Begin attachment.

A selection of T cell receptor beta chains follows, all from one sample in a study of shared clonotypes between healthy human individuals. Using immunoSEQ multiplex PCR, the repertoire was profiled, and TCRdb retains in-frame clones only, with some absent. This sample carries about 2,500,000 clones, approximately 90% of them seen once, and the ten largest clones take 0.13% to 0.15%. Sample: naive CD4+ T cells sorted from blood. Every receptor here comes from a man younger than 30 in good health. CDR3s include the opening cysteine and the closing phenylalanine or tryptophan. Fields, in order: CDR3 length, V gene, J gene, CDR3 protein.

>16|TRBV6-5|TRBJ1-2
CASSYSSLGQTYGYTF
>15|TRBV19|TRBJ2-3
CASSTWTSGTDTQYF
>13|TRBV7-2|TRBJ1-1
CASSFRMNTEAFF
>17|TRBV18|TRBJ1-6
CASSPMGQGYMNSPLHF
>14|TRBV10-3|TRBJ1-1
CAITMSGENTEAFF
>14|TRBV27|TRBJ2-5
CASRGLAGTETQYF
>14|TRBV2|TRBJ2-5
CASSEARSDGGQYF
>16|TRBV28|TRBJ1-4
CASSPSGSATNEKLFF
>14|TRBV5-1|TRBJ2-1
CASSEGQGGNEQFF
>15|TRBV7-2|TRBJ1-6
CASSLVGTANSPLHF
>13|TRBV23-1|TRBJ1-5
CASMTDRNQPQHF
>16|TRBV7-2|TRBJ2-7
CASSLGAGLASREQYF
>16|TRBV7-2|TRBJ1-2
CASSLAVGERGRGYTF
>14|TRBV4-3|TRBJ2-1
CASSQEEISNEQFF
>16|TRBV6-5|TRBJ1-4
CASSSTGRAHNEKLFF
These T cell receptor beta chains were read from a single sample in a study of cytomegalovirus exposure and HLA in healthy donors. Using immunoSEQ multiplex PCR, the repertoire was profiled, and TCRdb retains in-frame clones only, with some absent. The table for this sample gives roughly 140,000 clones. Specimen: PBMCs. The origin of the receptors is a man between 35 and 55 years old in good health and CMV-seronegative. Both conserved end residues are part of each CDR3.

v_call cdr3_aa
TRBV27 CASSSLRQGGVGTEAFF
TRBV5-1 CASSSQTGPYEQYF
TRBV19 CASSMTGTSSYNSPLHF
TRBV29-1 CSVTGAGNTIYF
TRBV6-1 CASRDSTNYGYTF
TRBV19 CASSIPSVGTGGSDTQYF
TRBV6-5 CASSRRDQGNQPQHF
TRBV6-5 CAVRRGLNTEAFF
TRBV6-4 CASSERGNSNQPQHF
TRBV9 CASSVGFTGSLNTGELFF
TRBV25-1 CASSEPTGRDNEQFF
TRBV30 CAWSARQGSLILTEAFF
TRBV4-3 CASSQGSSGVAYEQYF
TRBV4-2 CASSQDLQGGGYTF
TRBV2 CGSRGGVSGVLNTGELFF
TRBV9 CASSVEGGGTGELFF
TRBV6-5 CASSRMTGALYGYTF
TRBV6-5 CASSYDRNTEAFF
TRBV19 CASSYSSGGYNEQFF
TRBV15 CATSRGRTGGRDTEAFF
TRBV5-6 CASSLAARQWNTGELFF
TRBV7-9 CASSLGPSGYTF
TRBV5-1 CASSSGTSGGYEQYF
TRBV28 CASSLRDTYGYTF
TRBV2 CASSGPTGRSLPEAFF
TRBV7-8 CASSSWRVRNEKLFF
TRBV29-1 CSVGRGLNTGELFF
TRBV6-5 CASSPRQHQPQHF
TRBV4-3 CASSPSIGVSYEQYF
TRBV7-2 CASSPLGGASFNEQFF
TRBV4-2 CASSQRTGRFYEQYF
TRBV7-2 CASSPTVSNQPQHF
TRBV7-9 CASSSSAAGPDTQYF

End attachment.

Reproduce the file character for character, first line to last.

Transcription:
A selection of T cell receptor beta chains follows, all from one sample in a study of shared clonotypes between healthy human individuals. Using immunoSEQ multiplex PCR, the repertoire was profiled, and TCRdb retains in-frame clones only, with some absent. This sample carries about 2,500,000 clones, approximately 90% of them seen once, and the ten largest clones take 0.13% to 0.15%. Sample: naive CD4+ T cells sorted from blood. Every receptor here comes from a man younger than 30 in good health. CDR3s include the opening cysteine and the closing phenylalanine or tryptophan. Fields, in order: CDR3 length, V gene, J gene, CDR3 protein.

>16|TRBV6-5|TRBJ1-2
CASSYSSLGQTYGYTF
>15|TRBV19|TRBJ2-3
CASSTWTSGTDTQYF
>13|TRBV7-2|TRBJ1-1
CASSFRMNTEAFF
>17|TRBV18|TRBJ1-6
CASSPMGQGYMNSPLHF
>14|TRBV10-3|TRBJ1-1
CAITMSGENTEAFF
>14|TRBV27|TRBJ2-5
CASRGLAGTETQYF
>14|TRBV2|TRBJ2-5
CASSEARSDGGQYF
>16|TRBV28|TRBJ1-4
CASSPSGSATNEKLFF
>14|TRBV5-1|TRBJ2-1
CASSEGQGGNEQFF
>15|TRBV7-2|TRBJ1-6
CASSLVGTANSPLHF
>13|TRBV23-1|TRBJ1-5
CASMTDRNQPQHF
>16|TRBV7-2|TRBJ2-7
CASSLGAGLASREQYF
>16|TRBV7-2|TRBJ1-2
CASSLAVGERGRGYTF
>14|TRBV4-3|TRBJ2-1
CASSQEEISNEQFF
>16|TRBV6-5|TRBJ1-4
CASSSTGRAHNEKLFF
These T cell receptor beta chains were read from a single sample in a study of cytomegalovirus exposure and HLA in healthy donors. Using immunoSEQ multiplex PCR, the repertoire was profiled, and TCRdb retains in-frame clones only, with some absent. The table for this sample gives roughly 140,000 clones. Specimen: PBMCs. The origin of the receptors is a man between 35 and 55 years old in good health and CMV-seronegative. Both conserved end residues are part of each CDR3.

v_call cdr3_aa
TRBV27 CASSSLRQGGVGTEAFF
TRBV5-1 CASSSQTGPYEQYF
TRBV19 CASSMTGTSSYNSPLHF
TRBV29-1 CSVTGAGNTIYF
TRBV6-1 CASRDSTNYGYTF
TRBV19 CASSIPSVGTGGSDTQYF
TRBV6-5 CASSRRDQGNQPQHF
TRBV6-5 CAVRRGLNTEAFF
TRBV6-4 CASSERGNSNQPQHF
TRBV9 CASSVGFTGSLNTGELFF
TRBV25-1 CASSEPTGRDNEQFF
TRBV30 CAWSARQGSLILTEAFF
TRBV4-3 CASSQGSSGVAYEQYF
TRBV4-2 CASSQDLQGGGYTF
TRBV2 CGSRGGVSGVLNTGELFF
TRBV9 CASSVEGGGTGELFF
TRBV6-5 CASSRMTGALYGYTF
TRBV6-5 CASSYDRNTEAFF
TRBV19 CASSYSSGGYNEQFF
TRBV15 CATSRGRTGGRDTEAFF
TRBV5-6 CASSLAARQWNTGELFF
TRBV7-9 CASSLGPSGYTF
TRBV5-1 CASSSGTSGGYEQYF
TRBV28 CASSLRDTYGYTF
TRBV2 CASSGPTGRSLPEAFF
TRBV7-8 CASSSWRVRNEKLFF
TRBV29-1 CSVGRGLNTGELFF
TRBV6-5 CASSPRQHQPQHF
TRBV4-3 CASSPSIGVSYEQYF
TRBV7-2 CASSPLGGASFNEQFF
TRBV4-2 CASSQRTGRFYEQYF
TRBV7-2 CASSPTVSNQPQHF
TRBV7-9 CASSSSAAGPDTQYF